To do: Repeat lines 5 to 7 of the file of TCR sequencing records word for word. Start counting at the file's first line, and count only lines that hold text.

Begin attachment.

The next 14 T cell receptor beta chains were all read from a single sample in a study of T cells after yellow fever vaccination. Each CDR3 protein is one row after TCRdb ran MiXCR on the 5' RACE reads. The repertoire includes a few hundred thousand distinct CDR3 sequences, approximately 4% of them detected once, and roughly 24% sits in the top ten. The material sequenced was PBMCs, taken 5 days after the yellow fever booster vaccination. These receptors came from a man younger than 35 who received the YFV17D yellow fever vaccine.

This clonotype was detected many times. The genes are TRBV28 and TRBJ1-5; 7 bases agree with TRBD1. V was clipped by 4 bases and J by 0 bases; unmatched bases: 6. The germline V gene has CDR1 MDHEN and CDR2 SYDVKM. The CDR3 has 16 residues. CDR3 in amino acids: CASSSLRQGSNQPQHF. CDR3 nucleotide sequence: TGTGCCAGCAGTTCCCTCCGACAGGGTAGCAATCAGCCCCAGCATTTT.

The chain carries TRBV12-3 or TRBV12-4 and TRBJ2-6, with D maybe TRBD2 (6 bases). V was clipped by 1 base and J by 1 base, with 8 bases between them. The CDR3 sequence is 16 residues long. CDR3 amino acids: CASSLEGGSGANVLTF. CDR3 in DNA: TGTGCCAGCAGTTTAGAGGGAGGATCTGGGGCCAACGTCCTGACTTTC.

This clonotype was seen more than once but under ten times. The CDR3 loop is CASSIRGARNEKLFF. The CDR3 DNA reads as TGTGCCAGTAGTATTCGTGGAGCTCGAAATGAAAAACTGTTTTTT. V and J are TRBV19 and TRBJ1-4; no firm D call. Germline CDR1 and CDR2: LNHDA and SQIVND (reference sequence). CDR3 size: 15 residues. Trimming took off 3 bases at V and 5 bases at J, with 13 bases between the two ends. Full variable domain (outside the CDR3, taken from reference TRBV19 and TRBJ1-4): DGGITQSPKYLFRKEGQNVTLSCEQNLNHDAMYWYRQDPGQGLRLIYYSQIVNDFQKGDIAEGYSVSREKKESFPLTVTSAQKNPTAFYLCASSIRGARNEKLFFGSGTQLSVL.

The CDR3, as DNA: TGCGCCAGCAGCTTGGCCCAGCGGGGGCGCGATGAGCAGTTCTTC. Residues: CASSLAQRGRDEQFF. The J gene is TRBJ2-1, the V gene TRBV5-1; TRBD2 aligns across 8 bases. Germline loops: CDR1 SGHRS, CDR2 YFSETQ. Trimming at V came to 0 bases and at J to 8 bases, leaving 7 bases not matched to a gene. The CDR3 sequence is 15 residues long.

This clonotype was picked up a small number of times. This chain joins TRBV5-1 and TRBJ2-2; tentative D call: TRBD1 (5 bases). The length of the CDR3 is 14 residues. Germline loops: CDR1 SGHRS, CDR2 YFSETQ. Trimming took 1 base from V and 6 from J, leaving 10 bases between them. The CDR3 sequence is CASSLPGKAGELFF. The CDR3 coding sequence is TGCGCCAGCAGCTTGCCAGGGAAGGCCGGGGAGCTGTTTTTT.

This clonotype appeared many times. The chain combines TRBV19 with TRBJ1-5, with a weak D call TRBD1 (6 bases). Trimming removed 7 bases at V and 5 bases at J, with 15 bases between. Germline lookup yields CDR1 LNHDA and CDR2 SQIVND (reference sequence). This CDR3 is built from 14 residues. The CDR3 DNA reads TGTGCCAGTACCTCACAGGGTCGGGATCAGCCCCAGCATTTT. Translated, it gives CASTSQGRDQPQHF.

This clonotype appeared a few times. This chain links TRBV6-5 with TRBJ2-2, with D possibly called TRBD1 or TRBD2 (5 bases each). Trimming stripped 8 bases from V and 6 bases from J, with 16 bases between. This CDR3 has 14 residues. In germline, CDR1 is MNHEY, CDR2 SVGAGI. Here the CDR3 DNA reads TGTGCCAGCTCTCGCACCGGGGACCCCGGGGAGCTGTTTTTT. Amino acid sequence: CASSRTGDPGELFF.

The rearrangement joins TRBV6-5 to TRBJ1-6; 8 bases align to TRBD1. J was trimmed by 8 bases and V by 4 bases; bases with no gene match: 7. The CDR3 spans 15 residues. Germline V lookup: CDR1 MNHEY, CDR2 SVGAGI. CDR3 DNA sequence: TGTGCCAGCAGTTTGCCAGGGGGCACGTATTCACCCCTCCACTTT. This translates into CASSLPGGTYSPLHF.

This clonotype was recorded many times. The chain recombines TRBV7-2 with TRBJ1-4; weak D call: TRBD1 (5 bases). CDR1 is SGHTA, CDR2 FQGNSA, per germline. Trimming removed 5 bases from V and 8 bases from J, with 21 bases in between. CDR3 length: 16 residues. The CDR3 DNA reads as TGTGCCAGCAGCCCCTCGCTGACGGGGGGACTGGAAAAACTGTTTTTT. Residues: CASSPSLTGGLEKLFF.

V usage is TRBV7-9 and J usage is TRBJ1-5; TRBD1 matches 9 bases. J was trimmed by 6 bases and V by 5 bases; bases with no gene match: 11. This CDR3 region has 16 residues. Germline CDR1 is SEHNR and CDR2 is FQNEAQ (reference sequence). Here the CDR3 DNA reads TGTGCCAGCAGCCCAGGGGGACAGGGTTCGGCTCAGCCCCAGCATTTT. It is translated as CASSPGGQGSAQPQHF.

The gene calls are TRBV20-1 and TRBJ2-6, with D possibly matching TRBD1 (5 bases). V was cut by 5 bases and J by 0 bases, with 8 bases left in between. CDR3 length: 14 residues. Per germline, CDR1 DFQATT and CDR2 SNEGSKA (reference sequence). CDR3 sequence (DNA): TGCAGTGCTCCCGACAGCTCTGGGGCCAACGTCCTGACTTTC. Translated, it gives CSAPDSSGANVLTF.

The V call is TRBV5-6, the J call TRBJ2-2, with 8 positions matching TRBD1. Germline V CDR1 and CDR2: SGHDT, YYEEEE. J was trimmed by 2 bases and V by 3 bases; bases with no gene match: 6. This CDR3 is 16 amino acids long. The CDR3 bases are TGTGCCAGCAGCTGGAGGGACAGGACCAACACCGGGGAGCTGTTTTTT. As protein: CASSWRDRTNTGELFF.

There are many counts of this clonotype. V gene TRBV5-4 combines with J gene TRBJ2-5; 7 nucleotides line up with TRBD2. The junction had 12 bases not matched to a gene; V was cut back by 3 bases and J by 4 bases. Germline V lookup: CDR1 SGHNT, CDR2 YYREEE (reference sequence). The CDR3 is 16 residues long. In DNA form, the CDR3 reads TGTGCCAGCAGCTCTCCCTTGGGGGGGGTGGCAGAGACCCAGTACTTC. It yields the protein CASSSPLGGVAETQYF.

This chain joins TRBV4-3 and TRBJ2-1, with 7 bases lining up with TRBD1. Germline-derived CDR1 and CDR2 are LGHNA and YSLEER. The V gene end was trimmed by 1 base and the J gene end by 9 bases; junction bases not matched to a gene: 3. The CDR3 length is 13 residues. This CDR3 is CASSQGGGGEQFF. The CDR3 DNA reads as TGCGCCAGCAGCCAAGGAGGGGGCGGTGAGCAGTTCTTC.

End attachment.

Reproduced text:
The CDR3, as DNA: TGCGCCAGCAGCTTGGCCCAGCGGGGGCGCGATGAGCAGTTCTTC. Residues: CASSLAQRGRDEQFF. The J gene is TRBJ2-1, the V gene TRBV5-1; TRBD2 aligns across 8 bases. Germline loops: CDR1 SGHRS, CDR2 YFSETQ. Trimming at V came to 0 bases and at J to 8 bases, leaving 7 bases not matched to a gene. The CDR3 sequence is 15 residues long.

This clonotype was picked up a small number of times. This chain joins TRBV5-1 and TRBJ2-2; tentative D call: TRBD1 (5 bases). The length of the CDR3 is 14 residues. Germline loops: CDR1 SGHRS, CDR2 YFSETQ. Trimming took 1 base from V and 6 from J, leaving 10 bases between them. The CDR3 sequence is CASSLPGKAGELFF. The CDR3 coding sequence is TGCGCCAGCAGCTTGCCAGGGAAGGCCGGGGAGCTGTTTTTT.

This clonotype appeared many times. The chain combines TRBV19 with TRBJ1-5, with a weak D call TRBD1 (6 bases). Trimming removed 7 bases at V and 5 bases at J, with 15 bases between. Germline lookup yields CDR1 LNHDA and CDR2 SQIVND (reference sequence). This CDR3 is built from 14 residues. The CDR3 DNA reads TGTGCCAGTACCTCACAGGGTCGGGATCAGCCCCAGCATTTT. Translated, it gives CASTSQGRDQPQHF.